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Automatic Pass

versailles
Community Guru
Rene K Member Since: Jul 10, 2014
11 of 24

@Reinier B wrote:

@Santosh K wrote:

Why Not Hired the perfect freelancer. 

 

By the way i am new here i like to start my 1st. Can anyone help me..???


Removing the below avarage test score from your profile would be an excellent start.


I beg to disagree. Let him be. He's a writter.

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"Where darkness shines like dazzling light"   —William Ashbless
lysis10
Community Guru
Jennifer M Member Since: May 17, 2015
12 of 24

@Santosh K wrote:

Why Not Hired the perfect freelancer. 

 

By the way i am new here i like to start my 1st. Can anyone help me..???


 oh yeah you reminded me. Asks for perfect grammar or spelling. Not possible for anyone so they can diaf.

 

eta: haha VB guy capitalizing every word go figure

e_luneborg
Community Guru
Eve L Member Since: Feb 17, 2017
13 of 24

I agree with Reinier. Anything with Copyscape or "It will be checked by native speaker" puts me off.

 

I once had a client that made me change a five word sentence after he got a hit on Copyscape. The article was 2000 words in total, and that was the only hit he got, and he made it sound like I had just copied it from somewhere. After that he asked me to always check my work in Copyscape before submitting it. I didn't, but I did however end our contract. 

 

________________________
Freelancing is a gamble - To win you need skill, luck and a strategy
wendy_writes
Community Guru
Wendy C Member Since: Aug 24, 2015
14 of 24

Along with the above referenced 'copyscape' and 'you must/will' attitude, three "Must Pass" indicators are HIGH CONVERTING SALES (always in caps);  looooong copy for whatever arcane reason people think this actually works, and idjits who fail to include the actual theme of the copy.

 

That eliminates 2/3 of the writing gigs - and makes my life easy.

 

lysis10
Community Guru
Jennifer M Member Since: May 17, 2015
15 of 24

I'm trying to understand why people think 1000-1500 words is good for a landing page. Don't these people think for 2 seconds? I know it's because of "SEO" but jeez people nobody wants to read 1000 words on the services you sell. It usually ends up with some low priced "writer" starting off with a history of the industry (I don't know why they do this but they do), and then rambling on about nothing until you get to the last paragraph that actually says what they sell. Dumb.

wendy_writes
Community Guru
Wendy C Member Since: Aug 24, 2015
16 of 24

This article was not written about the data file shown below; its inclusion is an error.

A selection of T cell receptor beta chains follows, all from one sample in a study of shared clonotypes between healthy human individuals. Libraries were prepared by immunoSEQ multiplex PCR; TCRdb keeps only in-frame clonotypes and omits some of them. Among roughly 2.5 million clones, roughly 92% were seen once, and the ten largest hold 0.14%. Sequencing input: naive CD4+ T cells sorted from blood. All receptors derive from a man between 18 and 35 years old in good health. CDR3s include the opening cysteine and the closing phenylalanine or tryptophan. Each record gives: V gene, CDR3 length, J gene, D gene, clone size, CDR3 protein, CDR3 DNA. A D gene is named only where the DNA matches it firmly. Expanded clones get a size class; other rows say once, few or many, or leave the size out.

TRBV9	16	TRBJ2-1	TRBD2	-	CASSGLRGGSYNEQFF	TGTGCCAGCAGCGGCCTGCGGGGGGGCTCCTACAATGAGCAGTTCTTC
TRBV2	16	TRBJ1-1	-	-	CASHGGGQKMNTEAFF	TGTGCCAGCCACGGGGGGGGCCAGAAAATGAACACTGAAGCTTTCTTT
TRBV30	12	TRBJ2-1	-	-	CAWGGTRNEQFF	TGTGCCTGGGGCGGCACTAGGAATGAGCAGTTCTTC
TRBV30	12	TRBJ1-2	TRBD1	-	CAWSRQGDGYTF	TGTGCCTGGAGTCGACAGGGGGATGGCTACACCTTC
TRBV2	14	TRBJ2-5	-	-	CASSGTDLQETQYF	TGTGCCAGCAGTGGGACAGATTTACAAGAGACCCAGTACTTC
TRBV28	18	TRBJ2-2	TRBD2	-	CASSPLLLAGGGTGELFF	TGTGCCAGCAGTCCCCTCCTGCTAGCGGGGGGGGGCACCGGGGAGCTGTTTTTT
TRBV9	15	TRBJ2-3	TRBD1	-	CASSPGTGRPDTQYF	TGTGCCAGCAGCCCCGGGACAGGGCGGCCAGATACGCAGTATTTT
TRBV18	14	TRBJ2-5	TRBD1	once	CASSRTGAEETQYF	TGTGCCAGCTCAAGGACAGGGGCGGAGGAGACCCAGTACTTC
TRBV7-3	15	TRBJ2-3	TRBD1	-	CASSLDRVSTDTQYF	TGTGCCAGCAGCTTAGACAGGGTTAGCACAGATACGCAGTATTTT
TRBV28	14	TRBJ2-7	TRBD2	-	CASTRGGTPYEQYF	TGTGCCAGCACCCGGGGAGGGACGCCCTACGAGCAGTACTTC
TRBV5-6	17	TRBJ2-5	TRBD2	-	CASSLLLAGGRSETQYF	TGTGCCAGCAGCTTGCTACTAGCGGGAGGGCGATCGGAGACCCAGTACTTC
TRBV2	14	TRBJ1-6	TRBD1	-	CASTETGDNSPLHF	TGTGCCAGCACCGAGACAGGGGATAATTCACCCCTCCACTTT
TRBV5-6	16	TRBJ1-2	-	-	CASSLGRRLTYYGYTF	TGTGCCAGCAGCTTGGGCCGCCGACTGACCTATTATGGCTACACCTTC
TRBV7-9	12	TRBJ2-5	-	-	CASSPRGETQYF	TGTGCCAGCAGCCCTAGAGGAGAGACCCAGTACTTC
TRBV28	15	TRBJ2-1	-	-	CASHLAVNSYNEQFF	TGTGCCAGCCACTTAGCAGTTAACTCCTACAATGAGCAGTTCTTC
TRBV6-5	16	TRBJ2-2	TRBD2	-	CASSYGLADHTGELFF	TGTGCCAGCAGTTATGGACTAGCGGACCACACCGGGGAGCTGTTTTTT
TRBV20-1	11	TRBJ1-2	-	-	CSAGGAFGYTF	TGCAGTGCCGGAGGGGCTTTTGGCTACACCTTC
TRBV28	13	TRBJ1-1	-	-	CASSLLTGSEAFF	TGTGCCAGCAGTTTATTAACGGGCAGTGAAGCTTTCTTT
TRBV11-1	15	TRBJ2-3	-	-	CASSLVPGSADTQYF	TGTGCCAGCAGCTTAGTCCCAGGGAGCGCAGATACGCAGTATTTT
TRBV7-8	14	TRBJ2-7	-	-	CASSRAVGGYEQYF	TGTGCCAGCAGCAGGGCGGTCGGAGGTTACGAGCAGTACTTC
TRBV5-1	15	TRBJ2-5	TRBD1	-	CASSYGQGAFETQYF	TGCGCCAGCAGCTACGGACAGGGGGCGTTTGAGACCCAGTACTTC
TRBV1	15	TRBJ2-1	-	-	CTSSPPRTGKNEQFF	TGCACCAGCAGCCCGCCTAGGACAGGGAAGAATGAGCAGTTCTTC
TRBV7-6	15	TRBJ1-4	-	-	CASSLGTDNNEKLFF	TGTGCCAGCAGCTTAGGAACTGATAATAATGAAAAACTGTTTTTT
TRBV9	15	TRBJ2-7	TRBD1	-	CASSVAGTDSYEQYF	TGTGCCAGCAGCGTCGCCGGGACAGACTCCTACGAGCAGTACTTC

Ego perhaps?  Whatever - it is STUPID.  Have they never heard of Sesame Street, texting, Twitter ... or a very limited attention span ?

tlsanders
Community Guru
Tiffany S Member Since: Jan 15, 2016
17 of 24

Jennifer/Wendy: 

 

It's because there are roughly 12,368 blog posts showing them the graph where pages in the 2,000 word range rank best (with no consideration of other factors).

 

That said, most landing pages (at least, those designed by agencies who aren't operating in 1999) aren't 1,500+ words of straight text--they're basically a regular landing page with lots of white space, clear CTA, inviting buttons, etc in the top section of the page followed by much greater detail "below the fold" where visitors are free to ignore it if they're not interested in reading in depth.

wendy_writes
Community Guru
Wendy C Member Since: Aug 24, 2015
18 of 24

Exactly, Tiffany.  I did a lot of work for a (direct client) Canadian Digital Marketing agency for a year or so ... and can not begin to tell you how b-o-r-i-n-g the formula writing became.  The pay was superb and immediate ... but, even then, it became too much and I found them their next writer.

datasciencewonk
Community Guru
Kat C Member Since: Jul 11, 2016
19 of 24

@Wendy C wrote:

Exactly, Tiffany.  I did a lot of work for a (direct client) Canadian Digital Marketing agency for a year or so ... and can not begin to tell you how b-o-r-i-n-g the formula writing became.  The pay was superb and immediate ... but, even then, it became too much and I found them their next writer.


 I often grapple with that issue.

 

On the one hand, if they have a writer's style guide, then it *can* speed up my writing process (being excessively analytical, I measure every word from decades of poetry, academic, and songwriting).

 

On the flip side, it can inhibit my being in the writing flow. "Wait, what words do they prefer to use? Links? Internal? External? Mention the client's product or service? Don't mention it? Whhhhhhhhaaaaaaaaaaaaatttttttttttt?!?!"

 

For ::::bleeps::::: sake, I just want to get the ::::bleeping::::: words down. 

 

Then, there is a current client: here's a topic, write about it. Oh, wait, revise that and do this. "But muh keywords." Ok, what are they? "Oh no, we don't want writers engineering that." Ummmmm then how am I going to write what you want using the words that you want? "Just do what I say. I'm the Editor." 

 

I ended that contract LOL. 

 

It's also the reason I think I need a moratorium on 3rd party contracts. "My client wants X." Ok, here's X. Oh wait, they changed their mind.

 

No.

 

 

wendy_writes
Community Guru
Wendy C Member Since: Aug 24, 2015
20 of 24

Kat, the digital agency gig reinforced my loathing for 3rd party contracts.  It took me back to agency days when the AEs were always trying to CY *subsitute "their" A.  For my own sanity and quality client results - my dictum became "I talk to the client".

 

Along a completely different train of thought -

 

Half the fun of freelancing is not being bored.  Writing about the same thing day in and day out is boring. Big time. If I don't find the subject matter of at least some interest - I'm not getting involved.

 

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